Daily intake of 1200 mg of calcium may help prevent incident and recurrent kidney stones, according to findings from a prospective study published in Mayo Clinic Proceedings. Diets high in potassium were also linked to a lower risk for recurrent kidney stones.

Low dietary calcium and potassium intake were more important predictors of kidney stone formation than low fluid intake, said lead author Api Chewcharat, MD, who was a postdoctoral research fellow at Mayo Clinic Rochester at the time of the study. “This is not to say high fluid intake is not important. We just did not find benefits of increasing fluid intake among those patients with a history of kidney stone formation.” Dr Chewcharat is currently an internal medicine resident at Mount Auburn Hospital in Cambridge, Massachusetts.

The findings are based on questionnaire responses from 411 patients with symptomatic kidney stones (medical record validated) and 384 patients without kidney stones who were seen at Mayo Clinic in Minnesota or Florida between January 1, 2009, and August 31, 2018.

Continue Reading

Dietary Risk Factors for Kidney Stones

Dietary risk factors for incident kidney stones included lower levels of calcium, potassium, caffeine, phytate (an antioxidant compound found in whole grains, nuts, and other foods), and fluid intake (<3400 mL/d). Recurrent symptomatic kidney stones were found among 73 patients (18%) during a median follow-up of 4.1 years.

Predictors of symptomatic kidney stone recurrence included lower dietary calcium and lower potassium intake in an analysis that adjusted for body mass index, fluid intake, and energy intake (Table 1). Other variables such as animal protein, phytate, oxalate, sodium, and fiber intake were not significant predictors of recurrent kidney stones in this study. After further adjustment for nondietary risk factors, lower dietary calcium intake remained a predictor of kidney stone recurrence; lower potassium intake only remained a predictor of recurrence among those not taking thiazide diuretics or calcium supplements, the study authors reported.

Table 1. Risk of Recurrent Kidney Stonesa

VariableHazard ratioP value
Caffeine (mg/d)0.92.54
Calcium (mg/d)0.75.03
Fluid intake (mL/d)1.02.87
Potassium (mg/d)0.70.02
aAnalysis adjusted for age, sex, race, fluid and energy intake, and body mass index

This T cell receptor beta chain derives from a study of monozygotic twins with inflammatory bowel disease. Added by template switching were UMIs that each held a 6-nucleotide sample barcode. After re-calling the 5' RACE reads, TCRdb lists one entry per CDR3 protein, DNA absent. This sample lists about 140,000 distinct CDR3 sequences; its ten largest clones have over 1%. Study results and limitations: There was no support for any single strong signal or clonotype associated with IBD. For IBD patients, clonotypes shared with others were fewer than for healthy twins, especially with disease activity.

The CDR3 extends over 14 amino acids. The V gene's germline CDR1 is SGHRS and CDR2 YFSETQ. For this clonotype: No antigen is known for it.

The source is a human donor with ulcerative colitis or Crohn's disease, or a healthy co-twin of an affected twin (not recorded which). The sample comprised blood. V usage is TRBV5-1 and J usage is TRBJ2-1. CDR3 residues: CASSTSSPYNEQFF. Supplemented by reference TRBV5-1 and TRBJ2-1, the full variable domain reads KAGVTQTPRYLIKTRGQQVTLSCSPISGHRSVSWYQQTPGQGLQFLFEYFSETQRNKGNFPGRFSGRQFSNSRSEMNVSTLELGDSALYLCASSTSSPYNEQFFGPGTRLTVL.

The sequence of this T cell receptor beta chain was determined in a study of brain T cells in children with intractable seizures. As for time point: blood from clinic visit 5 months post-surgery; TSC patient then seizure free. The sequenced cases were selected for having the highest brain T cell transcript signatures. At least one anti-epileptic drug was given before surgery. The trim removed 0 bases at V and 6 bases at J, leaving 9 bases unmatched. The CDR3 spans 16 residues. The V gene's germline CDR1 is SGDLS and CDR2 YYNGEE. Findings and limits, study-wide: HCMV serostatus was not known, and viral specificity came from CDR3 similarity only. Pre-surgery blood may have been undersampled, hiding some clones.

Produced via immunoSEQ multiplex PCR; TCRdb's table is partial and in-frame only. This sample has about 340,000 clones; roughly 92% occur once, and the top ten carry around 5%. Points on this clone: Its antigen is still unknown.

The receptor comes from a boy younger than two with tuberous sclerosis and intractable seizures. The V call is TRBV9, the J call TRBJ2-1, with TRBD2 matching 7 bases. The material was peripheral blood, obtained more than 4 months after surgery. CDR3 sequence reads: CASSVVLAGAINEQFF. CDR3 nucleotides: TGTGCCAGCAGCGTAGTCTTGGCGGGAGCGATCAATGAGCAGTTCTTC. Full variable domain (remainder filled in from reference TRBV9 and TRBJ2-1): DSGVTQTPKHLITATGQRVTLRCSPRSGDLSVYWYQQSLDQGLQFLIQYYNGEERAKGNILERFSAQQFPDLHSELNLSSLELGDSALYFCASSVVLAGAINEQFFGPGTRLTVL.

Table adapted from Chewcharat et al.

“These dietary findings may have particular importance because recommendations for preventing kidney stones have been based primarily on dietary factors associated with first-time rather than recurrent stone formation,” said senior author Andrew Rule, MD, a nephrologist at Mayo Clinic Rochester. “Patients may not be likely to adjust their diet to prevent an incidence of kidney stones but they are more likely to do so if it can help prevent recurrence.”

Tips for Patient Counseling on Kidney Stone Prevention

“In general, dairy foods are the easiest source of calcium and we would suggest 2 or 3 servings of lower fat dairy items such as skim milk, low-fat yogurt, or cheese,” said coauthor John C. Lieske, MD, in an interview. “Items higher in potassium that we would recommend for kidney stone prevention are fruits and vegetables [Table 2]. Many of these also have citrate, which has additional benefit for kidney stone prevention. In general, a good kidney stone diet is also a healthier diet with proportionately more fruits and vegetables and less animal protein and fat.” Dr Lieske is a Mayo Clinic nephrologist and professor of medicine at Mayo Clinic College of Medicine and Science.

Table 2. Selected Foods High in Potassium but Not High in Oxalate

CantaloupesButterleaf lettuce
Honeydew melon
Source: Adapted from Mayo Clinic sources

When asked whether calcium supplementation has the same effect as dietary sources of calcium on kidney stone prevention, Dr Lieske said this is not the case. “Studies suggest that while dietary calcium can reduce kidney stone risk, calcium pill supplements probably increase it to some extent. Thus, we would prefer our …. patients get their calcium through natural sources including dairy.”

Potential limitations of the findings are that some patients with incident kidney stones may have changed their diet in response to the kidney stone episode but before their study visit. Documentation of dietary advice was recorded in only 20% of cases and was typically limited to a recommendation to increase water intake, the study authors noted. Also, the data may be limited by recall bias among the study participants.

The authors hope to be able to have more data to better personalize dietary recommendations based on stone composition and each patient’s metabolic profile, Dr Chewcharat said in an accompanying video.


Chewcharat A, Thongprayoon C, Vaughan LE, et al. Dietary risk factors for incident and recurrent symptomatic kidney stones. Mayo Clin Proc. 2022;97(8):1437-1448. doi:10.1016/j.mayocp.2022.04.01

Diets higher in calcium and potassium may help prevent recurrent symptomatic kidney stones, Mayo Clinic study finds. News Release. Mayo Clinic. July 29, 2022. Accessed August, 8, 2022. https://newsnetwork.mayoclinic.org/discussion/diets-higher-in-calcium-and-potassium-may-help-prevent-recurrent-symptomatic-kidney-stones-mayo-clinic-study-finds/